5S: This lean tool results in a clean and organised work area, with a place for everything and everything in its place. The steps of the methodology are:
Applying 5S eliminates inefficiencies resulting from lack of organisation by reducing the amount of unnecessary motion and transportation.
Total Productive Maintenance: Where downtime is a major cause of low process cycle efficiency, total productive maintenance, which aims to reduce the percentage of downtime, should be applied.
Mistake Proofing: By proper design of the processes and equipment, the possibility of errors (and with them the need for inspections) is eliminated. Examples are designing online forms that cannot be submitted if data is incompletely entered, or if the wrong type of data is entered. Similar to this are parts that can only be assembled in one way.
Design Of Experiments: This is the statistical design of experiments to enable you determine the impact of two or more variables on another variable of interest. This tool also accounts for interaction effects between variables.
Hypothesis Testing: This is a statistical tool for testing the validity of assumptions. In this case the assumptions might relate to the impact of causes on effects. For example, if performance is suspected to be operator dependent, tests might be carried out to verify whether observed differences in performance between two operators are statistically significant.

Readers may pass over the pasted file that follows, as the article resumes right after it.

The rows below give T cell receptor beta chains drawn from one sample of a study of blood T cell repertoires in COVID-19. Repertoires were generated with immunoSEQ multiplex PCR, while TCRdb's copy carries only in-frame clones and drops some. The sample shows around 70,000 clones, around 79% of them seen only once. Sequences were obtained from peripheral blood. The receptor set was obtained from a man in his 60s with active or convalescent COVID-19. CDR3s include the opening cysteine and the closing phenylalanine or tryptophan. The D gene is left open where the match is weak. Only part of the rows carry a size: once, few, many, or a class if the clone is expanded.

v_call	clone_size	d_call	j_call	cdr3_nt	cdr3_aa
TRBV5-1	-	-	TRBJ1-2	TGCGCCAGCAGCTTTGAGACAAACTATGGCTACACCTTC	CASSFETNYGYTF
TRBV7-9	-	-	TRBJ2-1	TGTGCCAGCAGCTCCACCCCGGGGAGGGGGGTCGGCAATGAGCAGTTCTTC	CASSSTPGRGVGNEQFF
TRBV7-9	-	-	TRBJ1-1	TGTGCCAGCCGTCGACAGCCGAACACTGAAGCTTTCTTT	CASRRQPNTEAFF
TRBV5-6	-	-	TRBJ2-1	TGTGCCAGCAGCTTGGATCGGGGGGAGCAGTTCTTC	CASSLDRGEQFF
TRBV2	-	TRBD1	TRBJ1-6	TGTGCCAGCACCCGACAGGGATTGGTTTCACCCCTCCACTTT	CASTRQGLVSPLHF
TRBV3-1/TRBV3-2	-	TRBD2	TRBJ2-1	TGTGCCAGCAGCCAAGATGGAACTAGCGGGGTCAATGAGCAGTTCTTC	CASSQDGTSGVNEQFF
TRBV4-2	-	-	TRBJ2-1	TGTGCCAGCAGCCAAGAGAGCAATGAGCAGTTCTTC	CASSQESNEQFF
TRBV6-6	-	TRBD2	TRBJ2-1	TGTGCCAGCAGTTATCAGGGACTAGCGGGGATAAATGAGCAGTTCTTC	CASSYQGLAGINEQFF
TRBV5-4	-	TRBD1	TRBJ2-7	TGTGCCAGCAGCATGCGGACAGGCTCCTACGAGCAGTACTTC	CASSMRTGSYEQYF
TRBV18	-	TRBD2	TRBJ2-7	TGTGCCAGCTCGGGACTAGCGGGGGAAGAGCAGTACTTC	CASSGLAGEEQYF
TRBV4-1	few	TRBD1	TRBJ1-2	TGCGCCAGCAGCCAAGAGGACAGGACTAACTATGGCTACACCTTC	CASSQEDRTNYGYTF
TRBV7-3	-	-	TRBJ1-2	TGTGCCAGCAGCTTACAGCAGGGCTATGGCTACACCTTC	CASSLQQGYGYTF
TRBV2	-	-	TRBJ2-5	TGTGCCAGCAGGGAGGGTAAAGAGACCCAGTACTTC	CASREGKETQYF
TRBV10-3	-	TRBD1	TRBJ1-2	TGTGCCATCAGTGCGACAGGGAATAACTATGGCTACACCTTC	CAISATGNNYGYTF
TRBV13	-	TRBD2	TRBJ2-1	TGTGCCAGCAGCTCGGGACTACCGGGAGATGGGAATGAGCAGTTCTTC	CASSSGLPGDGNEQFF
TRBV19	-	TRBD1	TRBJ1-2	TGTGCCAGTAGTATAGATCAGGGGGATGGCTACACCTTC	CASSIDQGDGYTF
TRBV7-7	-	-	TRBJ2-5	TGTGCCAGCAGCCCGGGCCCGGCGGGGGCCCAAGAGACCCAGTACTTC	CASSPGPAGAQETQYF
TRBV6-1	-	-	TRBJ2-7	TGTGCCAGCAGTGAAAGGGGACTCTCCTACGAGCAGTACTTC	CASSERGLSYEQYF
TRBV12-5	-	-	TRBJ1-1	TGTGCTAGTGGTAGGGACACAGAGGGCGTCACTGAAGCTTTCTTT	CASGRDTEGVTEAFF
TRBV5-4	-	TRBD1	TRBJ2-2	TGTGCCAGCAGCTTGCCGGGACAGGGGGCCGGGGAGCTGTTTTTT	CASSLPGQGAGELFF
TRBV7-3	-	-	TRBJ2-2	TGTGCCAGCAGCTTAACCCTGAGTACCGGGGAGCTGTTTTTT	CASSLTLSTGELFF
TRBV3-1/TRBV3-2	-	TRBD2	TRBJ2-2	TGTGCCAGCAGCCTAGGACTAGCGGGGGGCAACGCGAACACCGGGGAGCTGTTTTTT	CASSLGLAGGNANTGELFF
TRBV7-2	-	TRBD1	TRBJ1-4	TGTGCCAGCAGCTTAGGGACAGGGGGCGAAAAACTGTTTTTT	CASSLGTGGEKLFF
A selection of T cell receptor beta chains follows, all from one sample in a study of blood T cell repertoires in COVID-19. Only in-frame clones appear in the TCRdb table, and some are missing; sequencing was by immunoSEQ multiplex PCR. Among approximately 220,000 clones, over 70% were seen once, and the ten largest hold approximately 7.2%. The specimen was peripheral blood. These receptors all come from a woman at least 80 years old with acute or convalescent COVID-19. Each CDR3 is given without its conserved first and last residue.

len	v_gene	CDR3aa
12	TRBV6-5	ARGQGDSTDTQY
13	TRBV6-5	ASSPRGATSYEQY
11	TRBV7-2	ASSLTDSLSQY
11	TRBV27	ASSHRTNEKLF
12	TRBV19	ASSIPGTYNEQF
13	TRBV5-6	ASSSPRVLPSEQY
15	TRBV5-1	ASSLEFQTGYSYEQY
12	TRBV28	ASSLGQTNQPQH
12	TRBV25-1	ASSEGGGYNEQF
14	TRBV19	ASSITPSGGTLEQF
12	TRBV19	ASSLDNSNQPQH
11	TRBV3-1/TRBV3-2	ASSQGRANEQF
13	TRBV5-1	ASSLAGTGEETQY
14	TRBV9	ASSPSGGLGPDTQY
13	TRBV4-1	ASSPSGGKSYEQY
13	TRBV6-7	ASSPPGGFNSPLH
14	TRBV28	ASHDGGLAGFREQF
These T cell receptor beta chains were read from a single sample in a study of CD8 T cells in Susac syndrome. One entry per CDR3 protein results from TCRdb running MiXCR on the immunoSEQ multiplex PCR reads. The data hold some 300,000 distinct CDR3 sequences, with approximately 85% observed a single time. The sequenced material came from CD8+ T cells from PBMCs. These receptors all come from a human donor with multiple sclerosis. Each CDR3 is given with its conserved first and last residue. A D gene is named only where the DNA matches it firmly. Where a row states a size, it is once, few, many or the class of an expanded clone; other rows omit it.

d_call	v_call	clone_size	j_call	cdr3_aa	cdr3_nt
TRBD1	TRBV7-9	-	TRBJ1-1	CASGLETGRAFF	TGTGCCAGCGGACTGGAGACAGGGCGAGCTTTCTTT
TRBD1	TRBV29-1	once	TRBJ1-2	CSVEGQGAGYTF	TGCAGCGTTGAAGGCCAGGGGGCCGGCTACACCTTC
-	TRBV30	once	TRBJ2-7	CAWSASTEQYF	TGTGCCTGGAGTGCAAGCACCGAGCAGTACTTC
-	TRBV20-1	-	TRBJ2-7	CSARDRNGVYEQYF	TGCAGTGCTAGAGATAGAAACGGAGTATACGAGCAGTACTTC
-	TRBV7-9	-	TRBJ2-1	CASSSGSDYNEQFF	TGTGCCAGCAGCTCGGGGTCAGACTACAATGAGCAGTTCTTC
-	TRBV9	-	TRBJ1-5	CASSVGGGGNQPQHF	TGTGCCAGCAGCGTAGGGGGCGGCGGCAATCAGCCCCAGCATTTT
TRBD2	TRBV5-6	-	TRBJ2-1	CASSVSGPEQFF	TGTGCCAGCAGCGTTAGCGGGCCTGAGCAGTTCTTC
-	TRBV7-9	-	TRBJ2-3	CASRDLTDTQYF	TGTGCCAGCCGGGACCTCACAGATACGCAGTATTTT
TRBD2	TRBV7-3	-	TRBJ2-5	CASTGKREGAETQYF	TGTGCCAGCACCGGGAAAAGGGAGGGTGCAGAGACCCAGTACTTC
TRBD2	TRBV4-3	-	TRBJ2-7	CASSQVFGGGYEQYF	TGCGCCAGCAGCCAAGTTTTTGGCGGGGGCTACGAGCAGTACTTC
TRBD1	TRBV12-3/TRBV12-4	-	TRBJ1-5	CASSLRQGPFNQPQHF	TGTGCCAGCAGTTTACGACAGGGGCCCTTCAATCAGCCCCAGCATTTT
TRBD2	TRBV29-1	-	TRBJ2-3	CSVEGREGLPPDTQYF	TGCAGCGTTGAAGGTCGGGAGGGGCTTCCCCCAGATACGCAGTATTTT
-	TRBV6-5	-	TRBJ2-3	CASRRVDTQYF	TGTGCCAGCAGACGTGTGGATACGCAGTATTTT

Solution Selection Matrix: Generally there will be more than one possible solution identified to the problems under consideration. The selection matrix compares them using a set of weighted criteria to determine the most appropriate.
Project Management: Actual implementation of agreed solutions will be in the form of a project, and will require use of the usual project management tools for planning, communication, risk assessment, and monitoring.
The Control Phase
Purpose of Control: The purpose of the control phase is to ensure that the gains from the improve phase become embedded in the organisation.
Tools for Control:
Standard Operating Procedures: The improved process design will certainly include new operating practices. These must be codified in an operating manual to which operators can refer. Having a standard operating manual helps prevent slippage into old inefficient practices.
Statistical Process Control: Control charts, reflecting the improved capabilities of the process must be constructed and used to monitor process performance over time.
Visual Management: The essence of visual management is captured in the idea that an employee should be able to walk through the work area and come away with 90% of the information. This is achieved through 5S organisation, illustrations of process steps placed close to the process, SIPOC diagrams and value stream maps, the use of shadow boards etc.
The list of tools considered in this article and the last are only a few of the several available. On any one project, only a few are likely to be used.
Samuel Okoro is the CEO of Leapfrog Alliance Ltd, a management training and consulting firm that helps organisations to reduce costs and improve quality through better business processes. His personal passion is to help move Third World business to world-class levels. For further details please visit http://leapfrogalliance.com or email firstname.lastname@example.org.